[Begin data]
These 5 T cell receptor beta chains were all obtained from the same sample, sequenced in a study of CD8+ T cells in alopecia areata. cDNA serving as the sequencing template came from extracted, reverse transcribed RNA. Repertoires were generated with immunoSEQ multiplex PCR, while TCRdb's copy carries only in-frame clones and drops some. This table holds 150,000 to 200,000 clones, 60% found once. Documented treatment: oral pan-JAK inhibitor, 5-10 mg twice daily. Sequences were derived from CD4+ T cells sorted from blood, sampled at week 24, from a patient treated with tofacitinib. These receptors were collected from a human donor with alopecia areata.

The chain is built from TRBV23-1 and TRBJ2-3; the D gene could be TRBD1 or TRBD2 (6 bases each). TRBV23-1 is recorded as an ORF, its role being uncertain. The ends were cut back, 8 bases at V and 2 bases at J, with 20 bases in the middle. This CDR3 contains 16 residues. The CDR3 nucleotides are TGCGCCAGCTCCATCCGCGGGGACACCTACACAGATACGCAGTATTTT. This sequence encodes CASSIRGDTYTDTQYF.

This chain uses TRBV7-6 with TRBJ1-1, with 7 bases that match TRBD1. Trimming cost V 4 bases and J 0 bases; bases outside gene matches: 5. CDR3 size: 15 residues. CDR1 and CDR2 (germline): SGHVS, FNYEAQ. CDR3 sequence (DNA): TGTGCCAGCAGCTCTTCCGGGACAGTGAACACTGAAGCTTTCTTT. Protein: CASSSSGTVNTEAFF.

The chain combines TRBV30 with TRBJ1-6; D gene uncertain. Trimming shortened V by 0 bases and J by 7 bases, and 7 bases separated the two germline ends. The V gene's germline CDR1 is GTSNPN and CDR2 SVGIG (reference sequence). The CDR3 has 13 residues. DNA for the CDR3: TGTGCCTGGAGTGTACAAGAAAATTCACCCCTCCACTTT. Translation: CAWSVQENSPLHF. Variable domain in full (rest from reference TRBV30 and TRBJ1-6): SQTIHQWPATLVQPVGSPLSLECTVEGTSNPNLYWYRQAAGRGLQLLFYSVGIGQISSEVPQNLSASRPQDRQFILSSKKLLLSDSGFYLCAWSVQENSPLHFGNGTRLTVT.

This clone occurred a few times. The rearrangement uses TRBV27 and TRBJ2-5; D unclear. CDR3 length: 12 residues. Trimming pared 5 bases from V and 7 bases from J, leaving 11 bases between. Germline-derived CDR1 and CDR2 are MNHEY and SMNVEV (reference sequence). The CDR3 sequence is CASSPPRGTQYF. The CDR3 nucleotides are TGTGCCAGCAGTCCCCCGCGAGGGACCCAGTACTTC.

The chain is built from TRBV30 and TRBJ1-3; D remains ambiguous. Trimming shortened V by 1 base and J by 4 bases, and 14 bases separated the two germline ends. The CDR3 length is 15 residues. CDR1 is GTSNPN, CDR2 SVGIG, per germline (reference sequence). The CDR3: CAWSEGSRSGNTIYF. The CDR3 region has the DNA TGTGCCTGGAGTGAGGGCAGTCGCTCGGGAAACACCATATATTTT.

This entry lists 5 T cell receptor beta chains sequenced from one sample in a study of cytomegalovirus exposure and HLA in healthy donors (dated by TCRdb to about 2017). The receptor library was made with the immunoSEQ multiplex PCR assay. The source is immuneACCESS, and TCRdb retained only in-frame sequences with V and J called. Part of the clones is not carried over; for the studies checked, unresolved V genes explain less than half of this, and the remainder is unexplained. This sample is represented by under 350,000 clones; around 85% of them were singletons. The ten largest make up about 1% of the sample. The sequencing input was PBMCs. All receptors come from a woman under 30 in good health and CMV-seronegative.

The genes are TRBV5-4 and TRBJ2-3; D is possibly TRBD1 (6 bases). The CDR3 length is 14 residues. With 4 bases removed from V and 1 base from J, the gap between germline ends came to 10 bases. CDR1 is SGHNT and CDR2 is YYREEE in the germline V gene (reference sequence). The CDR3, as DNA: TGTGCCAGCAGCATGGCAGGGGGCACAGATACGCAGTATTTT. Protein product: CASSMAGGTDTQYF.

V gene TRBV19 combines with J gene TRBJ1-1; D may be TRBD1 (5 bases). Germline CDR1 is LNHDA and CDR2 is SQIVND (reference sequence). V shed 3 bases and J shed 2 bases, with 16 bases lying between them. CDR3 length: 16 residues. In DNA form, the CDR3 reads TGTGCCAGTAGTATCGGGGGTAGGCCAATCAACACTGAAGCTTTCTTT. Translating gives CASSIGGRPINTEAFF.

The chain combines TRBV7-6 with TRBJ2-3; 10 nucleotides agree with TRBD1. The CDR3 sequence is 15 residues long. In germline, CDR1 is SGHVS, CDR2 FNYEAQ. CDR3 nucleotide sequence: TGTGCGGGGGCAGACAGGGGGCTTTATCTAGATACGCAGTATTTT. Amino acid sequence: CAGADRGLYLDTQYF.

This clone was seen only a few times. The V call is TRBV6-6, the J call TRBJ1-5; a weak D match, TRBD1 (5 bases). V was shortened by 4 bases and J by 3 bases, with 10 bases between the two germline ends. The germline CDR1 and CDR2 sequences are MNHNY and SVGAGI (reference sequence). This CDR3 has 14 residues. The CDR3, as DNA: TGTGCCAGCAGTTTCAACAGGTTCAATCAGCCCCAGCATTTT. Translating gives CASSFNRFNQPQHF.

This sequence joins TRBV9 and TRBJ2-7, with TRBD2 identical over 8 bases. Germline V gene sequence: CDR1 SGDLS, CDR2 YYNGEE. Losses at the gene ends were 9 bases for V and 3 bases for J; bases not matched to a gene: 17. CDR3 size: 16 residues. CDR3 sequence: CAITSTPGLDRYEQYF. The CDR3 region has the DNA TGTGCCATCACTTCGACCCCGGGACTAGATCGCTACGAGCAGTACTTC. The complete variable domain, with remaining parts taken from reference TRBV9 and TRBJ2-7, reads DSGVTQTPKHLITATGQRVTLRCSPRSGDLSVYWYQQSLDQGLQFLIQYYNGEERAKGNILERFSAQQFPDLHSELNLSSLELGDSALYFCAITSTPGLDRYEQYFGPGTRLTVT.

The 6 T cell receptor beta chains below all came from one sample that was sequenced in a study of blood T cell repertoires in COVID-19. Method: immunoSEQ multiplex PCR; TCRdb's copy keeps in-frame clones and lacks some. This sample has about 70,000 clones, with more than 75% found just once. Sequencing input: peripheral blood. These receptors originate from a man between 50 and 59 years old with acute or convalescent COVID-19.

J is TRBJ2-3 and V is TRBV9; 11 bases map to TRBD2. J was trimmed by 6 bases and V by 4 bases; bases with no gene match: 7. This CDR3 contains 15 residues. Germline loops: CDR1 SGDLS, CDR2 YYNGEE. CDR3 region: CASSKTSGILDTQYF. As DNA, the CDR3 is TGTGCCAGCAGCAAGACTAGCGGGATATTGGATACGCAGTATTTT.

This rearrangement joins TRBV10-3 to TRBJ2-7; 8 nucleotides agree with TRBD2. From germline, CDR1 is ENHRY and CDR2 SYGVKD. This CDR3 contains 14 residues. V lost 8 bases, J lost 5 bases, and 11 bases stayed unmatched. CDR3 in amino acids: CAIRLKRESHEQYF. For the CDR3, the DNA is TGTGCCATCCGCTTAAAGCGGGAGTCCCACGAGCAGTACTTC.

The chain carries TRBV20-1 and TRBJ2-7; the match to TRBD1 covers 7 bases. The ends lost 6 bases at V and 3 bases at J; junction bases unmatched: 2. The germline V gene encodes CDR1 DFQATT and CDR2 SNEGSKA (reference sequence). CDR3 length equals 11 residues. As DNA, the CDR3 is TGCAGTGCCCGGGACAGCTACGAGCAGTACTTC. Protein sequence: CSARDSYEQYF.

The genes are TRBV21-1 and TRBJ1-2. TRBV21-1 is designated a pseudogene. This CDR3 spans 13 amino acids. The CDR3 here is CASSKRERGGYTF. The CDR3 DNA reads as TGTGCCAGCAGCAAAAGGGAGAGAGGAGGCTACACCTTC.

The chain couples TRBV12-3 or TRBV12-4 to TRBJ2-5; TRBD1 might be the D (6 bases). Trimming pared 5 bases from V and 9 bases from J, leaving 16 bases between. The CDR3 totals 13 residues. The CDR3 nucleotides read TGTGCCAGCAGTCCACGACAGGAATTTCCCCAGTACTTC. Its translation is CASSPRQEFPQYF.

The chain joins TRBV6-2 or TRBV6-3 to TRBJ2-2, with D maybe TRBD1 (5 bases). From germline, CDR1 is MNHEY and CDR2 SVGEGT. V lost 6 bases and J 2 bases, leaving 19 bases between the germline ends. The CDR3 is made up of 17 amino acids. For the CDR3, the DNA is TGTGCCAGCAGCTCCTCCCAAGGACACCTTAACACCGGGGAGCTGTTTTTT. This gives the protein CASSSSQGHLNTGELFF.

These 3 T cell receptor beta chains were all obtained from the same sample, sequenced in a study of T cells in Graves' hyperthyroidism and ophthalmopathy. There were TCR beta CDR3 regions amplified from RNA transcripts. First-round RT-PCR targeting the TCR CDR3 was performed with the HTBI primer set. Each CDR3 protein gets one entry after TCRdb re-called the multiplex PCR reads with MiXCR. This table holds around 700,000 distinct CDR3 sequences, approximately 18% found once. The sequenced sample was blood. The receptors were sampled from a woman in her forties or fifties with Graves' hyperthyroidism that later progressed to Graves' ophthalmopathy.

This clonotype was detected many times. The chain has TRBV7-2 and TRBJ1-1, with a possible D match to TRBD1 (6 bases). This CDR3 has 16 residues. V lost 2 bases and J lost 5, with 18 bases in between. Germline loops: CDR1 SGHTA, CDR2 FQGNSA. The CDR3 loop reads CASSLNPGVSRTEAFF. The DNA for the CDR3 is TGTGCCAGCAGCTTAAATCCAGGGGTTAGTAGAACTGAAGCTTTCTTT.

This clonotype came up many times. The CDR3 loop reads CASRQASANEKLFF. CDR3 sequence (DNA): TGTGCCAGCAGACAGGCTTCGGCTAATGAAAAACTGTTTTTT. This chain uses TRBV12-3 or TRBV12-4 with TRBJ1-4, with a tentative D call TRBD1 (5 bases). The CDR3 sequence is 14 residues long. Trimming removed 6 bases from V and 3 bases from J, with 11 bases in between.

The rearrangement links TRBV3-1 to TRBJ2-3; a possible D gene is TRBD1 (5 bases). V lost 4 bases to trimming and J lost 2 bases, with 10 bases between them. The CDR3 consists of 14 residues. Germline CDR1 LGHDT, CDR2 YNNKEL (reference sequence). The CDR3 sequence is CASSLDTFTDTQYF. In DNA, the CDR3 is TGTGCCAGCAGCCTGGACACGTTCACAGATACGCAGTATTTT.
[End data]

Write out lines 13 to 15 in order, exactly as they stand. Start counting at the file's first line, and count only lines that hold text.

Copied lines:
The 6 T cell receptor beta chains below all came from one sample that was sequenced in a study of blood T cell repertoires in COVID-19. Method: immunoSEQ multiplex PCR; TCRdb's copy keeps in-frame clones and lacks some. This sample has about 70,000 clones, with more than 75% found just once. Sequencing input: peripheral blood. These receptors originate from a man between 50 and 59 years old with acute or convalescent COVID-19.

J is TRBJ2-3 and V is TRBV9; 11 bases map to TRBD2. J was trimmed by 6 bases and V by 4 bases; bases with no gene match: 7. This CDR3 contains 15 residues. Germline loops: CDR1 SGDLS, CDR2 YYNGEE. CDR3 region: CASSKTSGILDTQYF. As DNA, the CDR3 is TGTGCCAGCAGCAAGACTAGCGGGATATTGGATACGCAGTATTTT.

This rearrangement joins TRBV10-3 to TRBJ2-7; 8 nucleotides agree with TRBD2. From germline, CDR1 is ENHRY and CDR2 SYGVKD. This CDR3 contains 14 residues. V lost 8 bases, J lost 5 bases, and 11 bases stayed unmatched. CDR3 in amino acids: CAIRLKRESHEQYF. For the CDR3, the DNA is TGTGCCATCCGCTTAAAGCGGGAGTCCCACGAGCAGTACTTC.